A new germplasm line named "ABC-Weihing" is now available for breeding high-yielding varieties of great northern beans that can resist common bacterial blight.
Caused by the pathogen Xanthomonas campestris pv. phaseoli, bacterial blight is an endemic disease affecting bean crops east of the U.S. Continental Divide. Antibiotic treatment, clean-seed programs and sanitation are standard control measures. But crop resistance is the keystone defense, notes Phil Miklas, a geneticist in the Agricultural Research Services (ARS) Vegetable and Forage Crops Production Research Unit, Prosser, Wash.
In susceptible bean plants, disease symptoms include large brown blotches with lemon-yellow borders on leaf surfaces and small discolored seed in infected pods. Severe outbreaks can cause yield losses of up to 40 percent in susceptible crops.
Miklas and Carlos Urrea, a University of Nebraska (UN) bean breeder, developed ABC-Weihing using marker-assisted selection, a method of detecting inherited genes that is faster than conventional screening of plants for disease resistance and other traits. ABC-Weihing is the offspring of several crosses the scientists made, starting in 1997, between a Great Northern bean cultivar and "XAN 159," a germplasm breeding line.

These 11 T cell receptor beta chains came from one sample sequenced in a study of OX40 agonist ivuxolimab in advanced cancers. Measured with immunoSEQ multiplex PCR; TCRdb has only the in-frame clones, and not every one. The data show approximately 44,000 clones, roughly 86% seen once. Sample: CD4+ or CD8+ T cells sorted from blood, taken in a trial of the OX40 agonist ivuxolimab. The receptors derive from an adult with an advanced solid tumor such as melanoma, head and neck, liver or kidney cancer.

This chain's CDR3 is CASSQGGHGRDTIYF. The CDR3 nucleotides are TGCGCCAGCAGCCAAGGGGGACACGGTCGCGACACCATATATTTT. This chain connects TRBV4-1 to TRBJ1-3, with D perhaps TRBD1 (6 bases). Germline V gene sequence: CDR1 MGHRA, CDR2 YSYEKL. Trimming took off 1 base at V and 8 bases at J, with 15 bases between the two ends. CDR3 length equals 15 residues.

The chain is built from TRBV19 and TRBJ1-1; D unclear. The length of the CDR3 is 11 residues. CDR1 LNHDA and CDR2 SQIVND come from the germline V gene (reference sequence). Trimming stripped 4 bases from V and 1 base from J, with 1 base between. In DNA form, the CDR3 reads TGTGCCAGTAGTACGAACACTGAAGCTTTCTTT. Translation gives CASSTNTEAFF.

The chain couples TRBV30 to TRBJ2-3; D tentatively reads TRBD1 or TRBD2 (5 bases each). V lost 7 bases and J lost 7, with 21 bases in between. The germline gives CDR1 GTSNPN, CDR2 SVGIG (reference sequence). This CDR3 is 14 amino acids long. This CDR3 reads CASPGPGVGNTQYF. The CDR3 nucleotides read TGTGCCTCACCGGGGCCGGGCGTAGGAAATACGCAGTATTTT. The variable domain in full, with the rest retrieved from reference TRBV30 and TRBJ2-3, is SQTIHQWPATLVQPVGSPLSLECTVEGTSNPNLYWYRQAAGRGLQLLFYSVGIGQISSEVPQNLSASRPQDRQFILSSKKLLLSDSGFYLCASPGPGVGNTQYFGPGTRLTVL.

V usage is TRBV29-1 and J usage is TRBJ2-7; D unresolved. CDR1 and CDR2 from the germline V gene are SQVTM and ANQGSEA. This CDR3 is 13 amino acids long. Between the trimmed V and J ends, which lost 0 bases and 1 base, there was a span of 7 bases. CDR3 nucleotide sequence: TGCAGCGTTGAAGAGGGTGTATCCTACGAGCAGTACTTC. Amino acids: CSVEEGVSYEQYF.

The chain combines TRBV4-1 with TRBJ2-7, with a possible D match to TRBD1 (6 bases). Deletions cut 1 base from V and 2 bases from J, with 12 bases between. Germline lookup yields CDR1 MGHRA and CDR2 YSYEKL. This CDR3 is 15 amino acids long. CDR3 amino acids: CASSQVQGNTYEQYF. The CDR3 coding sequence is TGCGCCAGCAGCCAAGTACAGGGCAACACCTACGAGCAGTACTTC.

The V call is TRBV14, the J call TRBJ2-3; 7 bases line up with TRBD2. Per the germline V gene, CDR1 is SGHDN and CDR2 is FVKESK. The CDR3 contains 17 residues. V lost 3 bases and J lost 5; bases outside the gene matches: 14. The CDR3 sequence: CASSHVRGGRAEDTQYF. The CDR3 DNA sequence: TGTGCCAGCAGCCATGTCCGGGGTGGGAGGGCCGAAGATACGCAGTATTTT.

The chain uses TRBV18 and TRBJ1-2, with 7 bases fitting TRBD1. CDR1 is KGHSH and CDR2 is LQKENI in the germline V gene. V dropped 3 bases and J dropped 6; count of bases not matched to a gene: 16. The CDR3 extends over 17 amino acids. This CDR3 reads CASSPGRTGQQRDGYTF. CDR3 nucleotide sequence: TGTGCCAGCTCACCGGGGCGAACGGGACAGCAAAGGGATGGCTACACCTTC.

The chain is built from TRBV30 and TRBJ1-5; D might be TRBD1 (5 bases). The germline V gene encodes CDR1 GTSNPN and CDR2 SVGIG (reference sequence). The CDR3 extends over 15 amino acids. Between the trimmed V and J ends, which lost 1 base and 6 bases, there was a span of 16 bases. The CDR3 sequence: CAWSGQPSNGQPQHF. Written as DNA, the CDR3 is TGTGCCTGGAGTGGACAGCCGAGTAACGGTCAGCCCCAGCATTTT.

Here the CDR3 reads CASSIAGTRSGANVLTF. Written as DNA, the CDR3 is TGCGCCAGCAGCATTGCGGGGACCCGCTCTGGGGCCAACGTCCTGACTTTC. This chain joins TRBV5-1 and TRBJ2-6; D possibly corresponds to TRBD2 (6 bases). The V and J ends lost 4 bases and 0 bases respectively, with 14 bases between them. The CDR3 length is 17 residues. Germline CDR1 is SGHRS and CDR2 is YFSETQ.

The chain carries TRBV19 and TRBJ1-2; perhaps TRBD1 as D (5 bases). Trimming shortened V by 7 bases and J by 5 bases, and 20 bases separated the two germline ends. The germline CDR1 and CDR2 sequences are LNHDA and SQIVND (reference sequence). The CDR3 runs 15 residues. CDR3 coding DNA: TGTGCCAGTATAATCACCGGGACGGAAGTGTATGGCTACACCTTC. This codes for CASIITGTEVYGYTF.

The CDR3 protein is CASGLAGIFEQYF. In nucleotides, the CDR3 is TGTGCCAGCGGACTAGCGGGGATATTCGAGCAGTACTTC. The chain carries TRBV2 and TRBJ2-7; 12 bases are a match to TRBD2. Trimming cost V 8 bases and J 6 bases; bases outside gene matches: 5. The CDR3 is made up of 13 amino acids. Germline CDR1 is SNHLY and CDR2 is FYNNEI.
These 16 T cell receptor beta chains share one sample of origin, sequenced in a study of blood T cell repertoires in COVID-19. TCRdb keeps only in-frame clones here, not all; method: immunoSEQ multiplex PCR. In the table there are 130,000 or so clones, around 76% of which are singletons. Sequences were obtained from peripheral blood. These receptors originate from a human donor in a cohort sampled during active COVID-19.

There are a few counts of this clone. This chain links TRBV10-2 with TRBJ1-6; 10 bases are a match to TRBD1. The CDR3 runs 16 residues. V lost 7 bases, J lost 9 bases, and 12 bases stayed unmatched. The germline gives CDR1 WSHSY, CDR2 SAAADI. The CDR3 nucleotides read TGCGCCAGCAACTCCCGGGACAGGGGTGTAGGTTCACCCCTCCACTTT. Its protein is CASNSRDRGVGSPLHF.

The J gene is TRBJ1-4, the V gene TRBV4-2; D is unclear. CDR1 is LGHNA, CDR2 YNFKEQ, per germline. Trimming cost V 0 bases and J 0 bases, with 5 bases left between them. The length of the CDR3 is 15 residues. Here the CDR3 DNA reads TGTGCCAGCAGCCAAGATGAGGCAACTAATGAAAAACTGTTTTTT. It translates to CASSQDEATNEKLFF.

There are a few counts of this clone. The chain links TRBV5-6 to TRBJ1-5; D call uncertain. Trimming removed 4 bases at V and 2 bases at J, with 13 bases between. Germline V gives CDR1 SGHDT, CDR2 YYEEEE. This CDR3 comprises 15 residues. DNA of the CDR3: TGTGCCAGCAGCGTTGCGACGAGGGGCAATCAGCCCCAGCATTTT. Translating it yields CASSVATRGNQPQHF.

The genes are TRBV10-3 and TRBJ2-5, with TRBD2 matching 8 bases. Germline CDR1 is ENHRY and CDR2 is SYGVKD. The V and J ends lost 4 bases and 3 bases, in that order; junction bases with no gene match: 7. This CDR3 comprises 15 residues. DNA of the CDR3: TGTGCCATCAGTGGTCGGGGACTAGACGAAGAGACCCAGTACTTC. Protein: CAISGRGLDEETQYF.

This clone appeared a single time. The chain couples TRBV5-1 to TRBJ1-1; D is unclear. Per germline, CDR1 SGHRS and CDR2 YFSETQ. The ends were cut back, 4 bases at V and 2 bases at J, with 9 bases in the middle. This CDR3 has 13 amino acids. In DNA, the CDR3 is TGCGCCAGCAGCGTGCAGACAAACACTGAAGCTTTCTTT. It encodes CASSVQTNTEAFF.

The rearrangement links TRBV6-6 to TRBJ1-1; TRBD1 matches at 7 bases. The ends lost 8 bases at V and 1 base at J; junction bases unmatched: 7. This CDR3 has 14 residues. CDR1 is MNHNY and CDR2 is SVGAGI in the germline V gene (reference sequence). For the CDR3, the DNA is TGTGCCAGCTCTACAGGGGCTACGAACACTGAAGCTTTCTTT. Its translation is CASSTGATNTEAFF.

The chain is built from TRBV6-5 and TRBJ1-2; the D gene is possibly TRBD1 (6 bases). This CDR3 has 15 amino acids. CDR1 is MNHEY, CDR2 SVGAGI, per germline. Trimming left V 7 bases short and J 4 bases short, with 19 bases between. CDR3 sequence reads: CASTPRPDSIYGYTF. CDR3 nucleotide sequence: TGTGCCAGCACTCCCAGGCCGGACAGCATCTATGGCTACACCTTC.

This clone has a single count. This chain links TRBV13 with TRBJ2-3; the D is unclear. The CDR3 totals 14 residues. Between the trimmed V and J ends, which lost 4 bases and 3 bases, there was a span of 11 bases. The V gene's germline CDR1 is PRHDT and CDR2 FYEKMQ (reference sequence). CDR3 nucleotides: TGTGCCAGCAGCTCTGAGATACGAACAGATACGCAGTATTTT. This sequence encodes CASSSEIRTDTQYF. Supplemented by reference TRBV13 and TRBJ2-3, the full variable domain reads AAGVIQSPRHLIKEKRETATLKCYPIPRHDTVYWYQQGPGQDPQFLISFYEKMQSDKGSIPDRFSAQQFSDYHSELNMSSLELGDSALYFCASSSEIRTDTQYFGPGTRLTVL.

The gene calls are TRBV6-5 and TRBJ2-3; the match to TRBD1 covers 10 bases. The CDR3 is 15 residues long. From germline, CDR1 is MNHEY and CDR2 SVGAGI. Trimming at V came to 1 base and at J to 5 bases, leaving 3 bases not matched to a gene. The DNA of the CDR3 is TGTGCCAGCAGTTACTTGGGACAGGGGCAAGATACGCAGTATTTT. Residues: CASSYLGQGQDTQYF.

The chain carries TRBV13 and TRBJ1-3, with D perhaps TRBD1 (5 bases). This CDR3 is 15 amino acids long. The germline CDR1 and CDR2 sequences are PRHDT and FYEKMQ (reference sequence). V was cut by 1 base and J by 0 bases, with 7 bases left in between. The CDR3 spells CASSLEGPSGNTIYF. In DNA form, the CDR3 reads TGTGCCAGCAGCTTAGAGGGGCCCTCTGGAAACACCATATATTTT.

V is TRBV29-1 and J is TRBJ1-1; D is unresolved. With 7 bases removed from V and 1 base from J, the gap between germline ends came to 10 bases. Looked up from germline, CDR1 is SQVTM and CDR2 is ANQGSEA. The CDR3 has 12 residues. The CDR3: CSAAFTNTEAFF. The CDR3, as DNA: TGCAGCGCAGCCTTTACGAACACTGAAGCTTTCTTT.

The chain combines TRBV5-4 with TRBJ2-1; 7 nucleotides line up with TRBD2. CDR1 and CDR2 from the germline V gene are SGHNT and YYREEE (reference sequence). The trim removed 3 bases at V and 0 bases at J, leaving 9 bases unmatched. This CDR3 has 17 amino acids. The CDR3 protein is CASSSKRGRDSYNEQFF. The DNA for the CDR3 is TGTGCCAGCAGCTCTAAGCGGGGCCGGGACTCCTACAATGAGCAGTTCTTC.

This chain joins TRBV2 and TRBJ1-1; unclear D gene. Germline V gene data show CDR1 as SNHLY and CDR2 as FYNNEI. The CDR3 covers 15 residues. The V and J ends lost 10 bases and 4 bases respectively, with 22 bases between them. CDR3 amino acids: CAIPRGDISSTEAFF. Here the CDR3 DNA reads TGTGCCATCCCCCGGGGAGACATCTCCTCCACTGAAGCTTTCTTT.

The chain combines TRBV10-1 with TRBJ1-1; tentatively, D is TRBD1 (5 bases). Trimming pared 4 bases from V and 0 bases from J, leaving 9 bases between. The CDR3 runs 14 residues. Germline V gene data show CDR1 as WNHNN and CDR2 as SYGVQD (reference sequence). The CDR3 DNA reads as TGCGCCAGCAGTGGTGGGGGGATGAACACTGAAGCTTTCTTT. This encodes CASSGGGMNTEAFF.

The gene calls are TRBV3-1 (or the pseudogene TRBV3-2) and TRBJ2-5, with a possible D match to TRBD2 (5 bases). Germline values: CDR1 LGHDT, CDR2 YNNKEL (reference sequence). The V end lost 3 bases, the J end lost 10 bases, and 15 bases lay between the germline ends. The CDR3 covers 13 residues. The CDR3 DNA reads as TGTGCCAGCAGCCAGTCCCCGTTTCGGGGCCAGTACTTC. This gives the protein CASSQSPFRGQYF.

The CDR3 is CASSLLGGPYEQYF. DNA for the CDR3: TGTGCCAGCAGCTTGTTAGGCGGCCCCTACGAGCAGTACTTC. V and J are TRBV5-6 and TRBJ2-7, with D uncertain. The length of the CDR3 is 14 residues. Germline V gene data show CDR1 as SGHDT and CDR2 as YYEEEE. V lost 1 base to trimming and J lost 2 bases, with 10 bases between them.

In greenhouse tests, ABC-Weihing also resisted eight strains of bean rust, as determined by ARS plant pathologist Marcial Pastor-Corrales, ARS Vegetable Laboratory, Beltsville, Md., and all non-necrotic strains of bean common mosaic. ABC-Weihing's upright growth also helped protect it from soilborne assault by white mold.
Other features include white flowers that bloomed 45 days after planting and seed that was slightly larger than "Matterhorn," a commercial check variety used in trials in North Platte, Neb., Carrington, N.D., and elsewhere. In those tests, ABC-Weihing had an average seed yield of 1,869 pounds per acre versus 1,896 pounds per acre for Matterhorn.
Detailed information on ABC-Weihing will appear in an upcoming issue of Crop Science. Urrea is handling seed requests.
The United States is the sixth-leading producer of edible dry beans, generating farm sales of $451 million in 2001-03, according to the U.S. Department of Agriculture's Economic Research Service.
ARS is USDAs chief scientific research agency.